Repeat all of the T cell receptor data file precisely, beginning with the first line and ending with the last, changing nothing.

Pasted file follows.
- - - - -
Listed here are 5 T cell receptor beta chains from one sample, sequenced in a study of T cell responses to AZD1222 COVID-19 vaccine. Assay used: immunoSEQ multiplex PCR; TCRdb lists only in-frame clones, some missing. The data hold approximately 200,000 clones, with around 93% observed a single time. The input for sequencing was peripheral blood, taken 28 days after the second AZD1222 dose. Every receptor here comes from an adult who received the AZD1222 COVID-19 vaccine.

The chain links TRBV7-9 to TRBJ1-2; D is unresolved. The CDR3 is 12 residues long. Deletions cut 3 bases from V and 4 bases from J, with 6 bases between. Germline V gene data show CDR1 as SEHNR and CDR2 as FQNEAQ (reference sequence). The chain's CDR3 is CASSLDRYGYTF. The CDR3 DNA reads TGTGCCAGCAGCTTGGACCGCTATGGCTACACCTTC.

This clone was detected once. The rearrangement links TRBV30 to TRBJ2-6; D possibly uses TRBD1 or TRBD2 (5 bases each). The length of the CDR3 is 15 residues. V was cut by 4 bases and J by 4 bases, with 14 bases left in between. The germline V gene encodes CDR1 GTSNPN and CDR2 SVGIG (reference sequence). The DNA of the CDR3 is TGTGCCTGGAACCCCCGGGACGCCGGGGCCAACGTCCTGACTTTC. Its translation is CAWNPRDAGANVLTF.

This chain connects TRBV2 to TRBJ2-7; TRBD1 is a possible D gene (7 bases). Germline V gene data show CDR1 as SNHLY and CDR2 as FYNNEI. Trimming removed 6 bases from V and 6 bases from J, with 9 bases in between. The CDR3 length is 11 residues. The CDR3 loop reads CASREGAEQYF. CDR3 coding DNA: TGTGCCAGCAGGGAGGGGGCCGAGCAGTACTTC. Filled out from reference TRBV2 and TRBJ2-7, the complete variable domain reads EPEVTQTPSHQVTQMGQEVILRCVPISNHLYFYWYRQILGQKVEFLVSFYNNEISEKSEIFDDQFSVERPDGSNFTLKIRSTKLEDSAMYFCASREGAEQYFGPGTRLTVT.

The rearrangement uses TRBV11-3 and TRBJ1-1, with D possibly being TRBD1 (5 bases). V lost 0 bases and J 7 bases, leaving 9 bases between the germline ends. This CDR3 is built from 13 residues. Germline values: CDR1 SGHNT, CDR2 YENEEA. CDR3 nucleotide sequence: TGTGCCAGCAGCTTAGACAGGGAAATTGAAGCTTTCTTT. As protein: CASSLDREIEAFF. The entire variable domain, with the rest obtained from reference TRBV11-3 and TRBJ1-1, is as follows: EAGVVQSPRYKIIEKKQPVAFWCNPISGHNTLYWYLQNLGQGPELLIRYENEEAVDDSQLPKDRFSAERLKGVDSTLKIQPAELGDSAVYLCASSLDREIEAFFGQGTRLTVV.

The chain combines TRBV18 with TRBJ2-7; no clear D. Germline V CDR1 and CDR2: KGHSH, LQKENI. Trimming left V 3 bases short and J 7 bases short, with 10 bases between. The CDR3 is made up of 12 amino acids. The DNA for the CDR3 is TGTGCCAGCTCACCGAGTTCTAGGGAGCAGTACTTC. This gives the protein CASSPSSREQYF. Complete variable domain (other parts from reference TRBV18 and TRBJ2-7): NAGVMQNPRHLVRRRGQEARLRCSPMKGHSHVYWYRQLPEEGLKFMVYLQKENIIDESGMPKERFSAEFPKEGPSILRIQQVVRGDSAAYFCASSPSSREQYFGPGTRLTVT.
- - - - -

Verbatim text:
Listed here are 5 T cell receptor beta chains from one sample, sequenced in a study of T cell responses to AZD1222 COVID-19 vaccine. Assay used: immunoSEQ multiplex PCR; TCRdb lists only in-frame clones, some missing. The data hold approximately 200,000 clones, with around 93% observed a single time. The input for sequencing was peripheral blood, taken 28 days after the second AZD1222 dose. Every receptor here comes from an adult who received the AZD1222 COVID-19 vaccine.

The chain links TRBV7-9 to TRBJ1-2; D is unresolved. The CDR3 is 12 residues long. Deletions cut 3 bases from V and 4 bases from J, with 6 bases between. Germline V gene data show CDR1 as SEHNR and CDR2 as FQNEAQ (reference sequence). The chain's CDR3 is CASSLDRYGYTF. The CDR3 DNA reads TGTGCCAGCAGCTTGGACCGCTATGGCTACACCTTC.

This clone was detected once. The rearrangement links TRBV30 to TRBJ2-6; D possibly uses TRBD1 or TRBD2 (5 bases each). The length of the CDR3 is 15 residues. V was cut by 4 bases and J by 4 bases, with 14 bases left in between. The germline V gene encodes CDR1 GTSNPN and CDR2 SVGIG (reference sequence). The DNA of the CDR3 is TGTGCCTGGAACCCCCGGGACGCCGGGGCCAACGTCCTGACTTTC. Its translation is CAWNPRDAGANVLTF.

This chain connects TRBV2 to TRBJ2-7; TRBD1 is a possible D gene (7 bases). Germline V gene data show CDR1 as SNHLY and CDR2 as FYNNEI. Trimming removed 6 bases from V and 6 bases from J, with 9 bases in between. The CDR3 length is 11 residues. The CDR3 loop reads CASREGAEQYF. CDR3 coding DNA: TGTGCCAGCAGGGAGGGGGCCGAGCAGTACTTC. Filled out from reference TRBV2 and TRBJ2-7, the complete variable domain reads EPEVTQTPSHQVTQMGQEVILRCVPISNHLYFYWYRQILGQKVEFLVSFYNNEISEKSEIFDDQFSVERPDGSNFTLKIRSTKLEDSAMYFCASREGAEQYFGPGTRLTVT.

The rearrangement uses TRBV11-3 and TRBJ1-1, with D possibly being TRBD1 (5 bases). V lost 0 bases and J 7 bases, leaving 9 bases between the germline ends. This CDR3 is built from 13 residues. Germline values: CDR1 SGHNT, CDR2 YENEEA. CDR3 nucleotide sequence: TGTGCCAGCAGCTTAGACAGGGAAATTGAAGCTTTCTTT. As protein: CASSLDREIEAFF. The entire variable domain, with the rest obtained from reference TRBV11-3 and TRBJ1-1, is as follows: EAGVVQSPRYKIIEKKQPVAFWCNPISGHNTLYWYLQNLGQGPELLIRYENEEAVDDSQLPKDRFSAERLKGVDSTLKIQPAELGDSAVYLCASSLDREIEAFFGQGTRLTVV.

The chain combines TRBV18 with TRBJ2-7; no clear D. Germline V CDR1 and CDR2: KGHSH, LQKENI. Trimming left V 3 bases short and J 7 bases short, with 10 bases between. The CDR3 is made up of 12 amino acids. The DNA for the CDR3 is TGTGCCAGCTCACCGAGTTCTAGGGAGCAGTACTTC. This gives the protein CASSPSSREQYF. Complete variable domain (other parts from reference TRBV18 and TRBJ2-7): NAGVMQNPRHLVRRRGQEARLRCSPMKGHSHVYWYRQLPEEGLKFMVYLQKENIIDESGMPKERFSAEFPKEGPSILRIQQVVRGDSAAYFCASSPSSREQYFGPGTRLTVT.